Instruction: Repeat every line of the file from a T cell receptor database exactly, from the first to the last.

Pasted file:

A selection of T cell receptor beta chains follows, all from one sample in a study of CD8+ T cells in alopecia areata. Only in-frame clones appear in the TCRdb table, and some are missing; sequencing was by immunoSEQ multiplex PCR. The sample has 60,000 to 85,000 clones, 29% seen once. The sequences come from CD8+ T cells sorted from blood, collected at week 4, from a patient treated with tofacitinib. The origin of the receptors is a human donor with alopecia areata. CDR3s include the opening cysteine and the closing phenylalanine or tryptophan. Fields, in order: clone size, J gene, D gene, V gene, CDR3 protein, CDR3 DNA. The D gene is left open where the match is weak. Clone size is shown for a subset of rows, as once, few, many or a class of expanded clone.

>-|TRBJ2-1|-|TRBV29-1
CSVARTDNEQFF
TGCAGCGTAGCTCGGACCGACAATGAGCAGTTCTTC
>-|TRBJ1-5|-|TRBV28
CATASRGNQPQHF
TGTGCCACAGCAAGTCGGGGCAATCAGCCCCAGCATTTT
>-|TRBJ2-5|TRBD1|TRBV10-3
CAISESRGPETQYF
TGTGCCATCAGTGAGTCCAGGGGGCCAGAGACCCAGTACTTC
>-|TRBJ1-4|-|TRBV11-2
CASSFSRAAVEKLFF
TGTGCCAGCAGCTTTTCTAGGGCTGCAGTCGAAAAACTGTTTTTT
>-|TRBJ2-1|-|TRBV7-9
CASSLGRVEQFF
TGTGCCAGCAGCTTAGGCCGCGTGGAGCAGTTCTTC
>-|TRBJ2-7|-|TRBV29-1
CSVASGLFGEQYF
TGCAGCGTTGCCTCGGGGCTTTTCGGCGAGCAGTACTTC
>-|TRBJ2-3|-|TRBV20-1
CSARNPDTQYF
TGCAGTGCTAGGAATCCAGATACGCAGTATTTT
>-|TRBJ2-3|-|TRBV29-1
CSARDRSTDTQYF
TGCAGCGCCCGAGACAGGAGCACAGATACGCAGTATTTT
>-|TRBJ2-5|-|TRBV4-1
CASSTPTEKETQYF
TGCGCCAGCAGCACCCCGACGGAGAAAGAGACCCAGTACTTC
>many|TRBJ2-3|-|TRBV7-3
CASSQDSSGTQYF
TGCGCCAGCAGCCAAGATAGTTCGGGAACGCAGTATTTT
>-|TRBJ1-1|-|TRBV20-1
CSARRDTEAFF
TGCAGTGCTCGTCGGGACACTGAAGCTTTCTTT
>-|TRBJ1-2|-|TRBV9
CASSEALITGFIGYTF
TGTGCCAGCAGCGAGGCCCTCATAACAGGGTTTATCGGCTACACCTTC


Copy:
A selection of T cell receptor beta chains follows, all from one sample in a study of CD8+ T cells in alopecia areata. Only in-frame clones appear in the TCRdb table, and some are missing; sequencing was by immunoSEQ multiplex PCR. The sample has 60,000 to 85,000 clones, 29% seen once. The sequences come from CD8+ T cells sorted from blood, collected at week 4, from a patient treated with tofacitinib. The origin of the receptors is a human donor with alopecia areata. CDR3s include the opening cysteine and the closing phenylalanine or tryptophan. Fields, in order: clone size, J gene, D gene, V gene, CDR3 protein, CDR3 DNA. The D gene is left open where the match is weak. Clone size is shown for a subset of rows, as once, few, many or a class of expanded clone.

>-|TRBJ2-1|-|TRBV29-1
CSVARTDNEQFF
TGCAGCGTAGCTCGGACCGACAATGAGCAGTTCTTC
>-|TRBJ1-5|-|TRBV28
CATASRGNQPQHF
TGTGCCACAGCAAGTCGGGGCAATCAGCCCCAGCATTTT
>-|TRBJ2-5|TRBD1|TRBV10-3
CAISESRGPETQYF
TGTGCCATCAGTGAGTCCAGGGGGCCAGAGACCCAGTACTTC
>-|TRBJ1-4|-|TRBV11-2
CASSFSRAAVEKLFF
TGTGCCAGCAGCTTTTCTAGGGCTGCAGTCGAAAAACTGTTTTTT
>-|TRBJ2-1|-|TRBV7-9
CASSLGRVEQFF
TGTGCCAGCAGCTTAGGCCGCGTGGAGCAGTTCTTC
>-|TRBJ2-7|-|TRBV29-1
CSVASGLFGEQYF
TGCAGCGTTGCCTCGGGGCTTTTCGGCGAGCAGTACTTC
>-|TRBJ2-3|-|TRBV20-1
CSARNPDTQYF
TGCAGTGCTAGGAATCCAGATACGCAGTATTTT
>-|TRBJ2-3|-|TRBV29-1
CSARDRSTDTQYF
TGCAGCGCCCGAGACAGGAGCACAGATACGCAGTATTTT
>-|TRBJ2-5|-|TRBV4-1
CASSTPTEKETQYF
TGCGCCAGCAGCACCCCGACGGAGAAAGAGACCCAGTACTTC
>many|TRBJ2-3|-|TRBV7-3
CASSQDSSGTQYF
TGCGCCAGCAGCCAAGATAGTTCGGGAACGCAGTATTTT
>-|TRBJ1-1|-|TRBV20-1
CSARRDTEAFF
TGCAGTGCTCGTCGGGACACTGAAGCTTTCTTT
>-|TRBJ1-2|-|TRBV9
CASSEALITGFIGYTF
TGTGCCAGCAGCGAGGCCCTCATAACAGGGTTTATCGGCTACACCTTC